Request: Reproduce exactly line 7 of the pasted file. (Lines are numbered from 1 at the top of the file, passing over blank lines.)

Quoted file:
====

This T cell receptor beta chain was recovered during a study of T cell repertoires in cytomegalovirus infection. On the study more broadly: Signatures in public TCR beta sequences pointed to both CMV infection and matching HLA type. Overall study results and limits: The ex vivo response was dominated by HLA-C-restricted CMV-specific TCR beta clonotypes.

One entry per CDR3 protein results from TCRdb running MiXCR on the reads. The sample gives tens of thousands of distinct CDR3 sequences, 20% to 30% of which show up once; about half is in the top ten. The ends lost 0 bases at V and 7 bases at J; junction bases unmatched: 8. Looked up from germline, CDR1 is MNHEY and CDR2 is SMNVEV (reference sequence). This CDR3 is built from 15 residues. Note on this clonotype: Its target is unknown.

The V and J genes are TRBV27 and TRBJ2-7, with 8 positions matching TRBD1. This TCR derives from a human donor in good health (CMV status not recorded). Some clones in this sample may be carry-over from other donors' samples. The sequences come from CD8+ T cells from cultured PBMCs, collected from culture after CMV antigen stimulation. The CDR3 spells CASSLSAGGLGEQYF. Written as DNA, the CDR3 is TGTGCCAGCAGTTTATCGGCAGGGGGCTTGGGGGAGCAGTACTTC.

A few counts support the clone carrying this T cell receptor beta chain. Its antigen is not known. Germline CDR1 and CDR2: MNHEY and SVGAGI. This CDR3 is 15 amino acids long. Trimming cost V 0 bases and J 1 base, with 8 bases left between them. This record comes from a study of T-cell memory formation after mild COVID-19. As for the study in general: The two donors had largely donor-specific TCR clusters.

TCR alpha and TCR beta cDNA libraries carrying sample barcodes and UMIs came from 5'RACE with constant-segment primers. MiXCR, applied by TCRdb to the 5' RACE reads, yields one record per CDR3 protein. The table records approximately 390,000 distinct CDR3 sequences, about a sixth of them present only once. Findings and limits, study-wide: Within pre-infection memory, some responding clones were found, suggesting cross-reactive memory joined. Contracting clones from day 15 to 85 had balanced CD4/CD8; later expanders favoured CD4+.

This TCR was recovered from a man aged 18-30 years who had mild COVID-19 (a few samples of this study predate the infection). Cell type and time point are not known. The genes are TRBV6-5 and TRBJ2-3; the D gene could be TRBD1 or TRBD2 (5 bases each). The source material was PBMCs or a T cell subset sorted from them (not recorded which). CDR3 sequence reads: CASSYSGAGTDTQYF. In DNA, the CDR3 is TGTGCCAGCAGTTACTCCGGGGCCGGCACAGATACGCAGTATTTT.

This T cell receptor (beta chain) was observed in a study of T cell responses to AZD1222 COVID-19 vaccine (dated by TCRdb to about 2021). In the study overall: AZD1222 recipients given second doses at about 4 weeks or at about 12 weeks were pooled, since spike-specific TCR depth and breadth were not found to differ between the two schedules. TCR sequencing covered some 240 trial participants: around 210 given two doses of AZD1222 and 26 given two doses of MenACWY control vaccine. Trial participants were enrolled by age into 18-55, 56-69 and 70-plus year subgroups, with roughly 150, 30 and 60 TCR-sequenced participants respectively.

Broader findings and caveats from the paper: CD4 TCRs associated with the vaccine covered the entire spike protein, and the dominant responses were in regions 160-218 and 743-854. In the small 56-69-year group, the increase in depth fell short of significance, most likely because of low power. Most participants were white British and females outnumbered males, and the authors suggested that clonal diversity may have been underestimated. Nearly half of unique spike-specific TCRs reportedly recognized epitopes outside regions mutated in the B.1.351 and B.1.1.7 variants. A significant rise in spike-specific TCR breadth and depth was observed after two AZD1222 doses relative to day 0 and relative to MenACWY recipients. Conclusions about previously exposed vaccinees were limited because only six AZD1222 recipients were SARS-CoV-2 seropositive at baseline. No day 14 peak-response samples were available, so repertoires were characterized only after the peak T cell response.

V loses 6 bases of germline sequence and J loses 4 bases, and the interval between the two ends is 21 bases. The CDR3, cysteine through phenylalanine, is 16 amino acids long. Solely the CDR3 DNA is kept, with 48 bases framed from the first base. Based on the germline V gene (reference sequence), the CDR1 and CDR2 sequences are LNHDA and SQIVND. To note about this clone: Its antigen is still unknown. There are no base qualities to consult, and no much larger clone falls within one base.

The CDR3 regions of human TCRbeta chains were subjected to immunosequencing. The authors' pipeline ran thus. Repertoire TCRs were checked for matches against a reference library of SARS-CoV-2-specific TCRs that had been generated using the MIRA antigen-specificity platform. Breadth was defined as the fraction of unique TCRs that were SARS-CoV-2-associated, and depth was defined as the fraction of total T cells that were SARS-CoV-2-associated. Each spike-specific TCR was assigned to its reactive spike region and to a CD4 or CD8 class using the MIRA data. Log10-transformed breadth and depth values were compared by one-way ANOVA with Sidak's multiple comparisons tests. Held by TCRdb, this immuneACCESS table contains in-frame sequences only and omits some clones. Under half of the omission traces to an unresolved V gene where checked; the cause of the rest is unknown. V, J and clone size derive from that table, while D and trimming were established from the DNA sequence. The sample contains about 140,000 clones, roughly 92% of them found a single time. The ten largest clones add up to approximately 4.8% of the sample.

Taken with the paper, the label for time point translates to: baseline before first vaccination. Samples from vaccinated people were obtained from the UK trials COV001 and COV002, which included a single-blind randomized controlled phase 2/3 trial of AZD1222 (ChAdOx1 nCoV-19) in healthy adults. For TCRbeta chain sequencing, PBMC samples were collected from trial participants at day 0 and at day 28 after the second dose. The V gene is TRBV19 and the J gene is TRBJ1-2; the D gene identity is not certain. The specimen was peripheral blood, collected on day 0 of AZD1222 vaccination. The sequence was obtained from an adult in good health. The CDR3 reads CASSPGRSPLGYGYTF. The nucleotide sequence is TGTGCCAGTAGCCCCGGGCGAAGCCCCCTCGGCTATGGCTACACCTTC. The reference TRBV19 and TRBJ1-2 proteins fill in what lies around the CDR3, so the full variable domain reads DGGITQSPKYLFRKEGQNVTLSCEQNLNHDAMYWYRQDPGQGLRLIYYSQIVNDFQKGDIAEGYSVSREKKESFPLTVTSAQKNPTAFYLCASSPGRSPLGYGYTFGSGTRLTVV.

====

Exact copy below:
This T cell receptor (beta chain) was observed in a study of T cell responses to AZD1222 COVID-19 vaccine (dated by TCRdb to about 2021). In the study overall: AZD1222 recipients given second doses at about 4 weeks or at about 12 weeks were pooled, since spike-specific TCR depth and breadth were not found to differ between the two schedules. TCR sequencing covered some 240 trial participants: around 210 given two doses of AZD1222 and 26 given two doses of MenACWY control vaccine. Trial participants were enrolled by age into 18-55, 56-69 and 70-plus year subgroups, with roughly 150, 30 and 60 TCR-sequenced participants respectively.